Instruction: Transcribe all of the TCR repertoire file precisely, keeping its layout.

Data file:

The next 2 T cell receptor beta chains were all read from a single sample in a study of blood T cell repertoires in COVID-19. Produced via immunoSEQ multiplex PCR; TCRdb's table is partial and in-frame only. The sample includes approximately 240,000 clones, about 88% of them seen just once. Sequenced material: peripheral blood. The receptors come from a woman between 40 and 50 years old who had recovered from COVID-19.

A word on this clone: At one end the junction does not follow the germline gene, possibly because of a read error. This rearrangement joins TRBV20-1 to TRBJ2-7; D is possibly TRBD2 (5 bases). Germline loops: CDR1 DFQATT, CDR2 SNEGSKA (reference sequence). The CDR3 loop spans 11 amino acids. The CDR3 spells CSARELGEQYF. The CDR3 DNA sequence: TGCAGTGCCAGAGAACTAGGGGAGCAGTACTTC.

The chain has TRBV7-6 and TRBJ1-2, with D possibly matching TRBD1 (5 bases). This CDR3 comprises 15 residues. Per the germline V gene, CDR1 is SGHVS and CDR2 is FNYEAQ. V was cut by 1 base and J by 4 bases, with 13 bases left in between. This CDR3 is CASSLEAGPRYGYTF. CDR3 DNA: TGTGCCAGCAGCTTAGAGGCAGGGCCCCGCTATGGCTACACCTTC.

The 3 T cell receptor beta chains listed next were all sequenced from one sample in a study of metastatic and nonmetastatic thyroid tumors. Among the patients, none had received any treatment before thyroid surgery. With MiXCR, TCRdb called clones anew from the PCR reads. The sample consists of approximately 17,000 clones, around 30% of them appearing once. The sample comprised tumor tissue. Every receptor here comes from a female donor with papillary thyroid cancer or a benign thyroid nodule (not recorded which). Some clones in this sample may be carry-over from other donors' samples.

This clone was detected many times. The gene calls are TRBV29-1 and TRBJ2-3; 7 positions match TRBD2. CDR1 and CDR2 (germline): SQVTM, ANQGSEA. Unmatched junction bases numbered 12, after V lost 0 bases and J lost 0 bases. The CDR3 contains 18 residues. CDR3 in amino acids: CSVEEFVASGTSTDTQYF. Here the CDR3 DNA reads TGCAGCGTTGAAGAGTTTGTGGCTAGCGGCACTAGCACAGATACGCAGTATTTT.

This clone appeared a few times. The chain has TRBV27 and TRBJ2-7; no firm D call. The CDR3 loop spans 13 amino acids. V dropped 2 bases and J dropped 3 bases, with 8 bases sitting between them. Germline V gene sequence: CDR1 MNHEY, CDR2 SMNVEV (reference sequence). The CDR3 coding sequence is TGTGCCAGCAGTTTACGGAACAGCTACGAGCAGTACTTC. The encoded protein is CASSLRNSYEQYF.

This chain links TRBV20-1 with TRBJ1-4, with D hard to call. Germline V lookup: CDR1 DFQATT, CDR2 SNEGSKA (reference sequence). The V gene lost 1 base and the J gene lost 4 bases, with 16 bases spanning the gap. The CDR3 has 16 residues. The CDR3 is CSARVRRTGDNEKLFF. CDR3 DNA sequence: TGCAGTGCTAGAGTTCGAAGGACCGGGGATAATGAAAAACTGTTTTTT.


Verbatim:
The next 2 T cell receptor beta chains were all read from a single sample in a study of blood T cell repertoires in COVID-19. Produced via immunoSEQ multiplex PCR; TCRdb's table is partial and in-frame only. The sample includes approximately 240,000 clones, about 88% of them seen just once. Sequenced material: peripheral blood. The receptors come from a woman between 40 and 50 years old who had recovered from COVID-19.

A word on this clone: At one end the junction does not follow the germline gene, possibly because of a read error. This rearrangement joins TRBV20-1 to TRBJ2-7; D is possibly TRBD2 (5 bases). Germline loops: CDR1 DFQATT, CDR2 SNEGSKA (reference sequence). The CDR3 loop spans 11 amino acids. The CDR3 spells CSARELGEQYF. The CDR3 DNA sequence: TGCAGTGCCAGAGAACTAGGGGAGCAGTACTTC.

The chain has TRBV7-6 and TRBJ1-2, with D possibly matching TRBD1 (5 bases). This CDR3 comprises 15 residues. Per the germline V gene, CDR1 is SGHVS and CDR2 is FNYEAQ. V was cut by 1 base and J by 4 bases, with 13 bases left in between. This CDR3 is CASSLEAGPRYGYTF. CDR3 DNA: TGTGCCAGCAGCTTAGAGGCAGGGCCCCGCTATGGCTACACCTTC.

The 3 T cell receptor beta chains listed next were all sequenced from one sample in a study of metastatic and nonmetastatic thyroid tumors. Among the patients, none had received any treatment before thyroid surgery. With MiXCR, TCRdb called clones anew from the PCR reads. The sample consists of approximately 17,000 clones, around 30% of them appearing once. The sample comprised tumor tissue. Every receptor here comes from a female donor with papillary thyroid cancer or a benign thyroid nodule (not recorded which). Some clones in this sample may be carry-over from other donors' samples.

This clone was detected many times. The gene calls are TRBV29-1 and TRBJ2-3; 7 positions match TRBD2. CDR1 and CDR2 (germline): SQVTM, ANQGSEA. Unmatched junction bases numbered 12, after V lost 0 bases and J lost 0 bases. The CDR3 contains 18 residues. CDR3 in amino acids: CSVEEFVASGTSTDTQYF. Here the CDR3 DNA reads TGCAGCGTTGAAGAGTTTGTGGCTAGCGGCACTAGCACAGATACGCAGTATTTT.

This clone appeared a few times. The chain has TRBV27 and TRBJ2-7; no firm D call. The CDR3 loop spans 13 amino acids. V dropped 2 bases and J dropped 3 bases, with 8 bases sitting between them. Germline V gene sequence: CDR1 MNHEY, CDR2 SMNVEV (reference sequence). The CDR3 coding sequence is TGTGCCAGCAGTTTACGGAACAGCTACGAGCAGTACTTC. The encoded protein is CASSLRNSYEQYF.

This chain links TRBV20-1 with TRBJ1-4, with D hard to call. Germline V lookup: CDR1 DFQATT, CDR2 SNEGSKA (reference sequence). The V gene lost 1 base and the J gene lost 4 bases, with 16 bases spanning the gap. The CDR3 has 16 residues. The CDR3 is CSARVRRTGDNEKLFF. CDR3 DNA sequence: TGCAGTGCTAGAGTTCGAAGGACCGGGGATAATGAAAAACTGTTTTTT.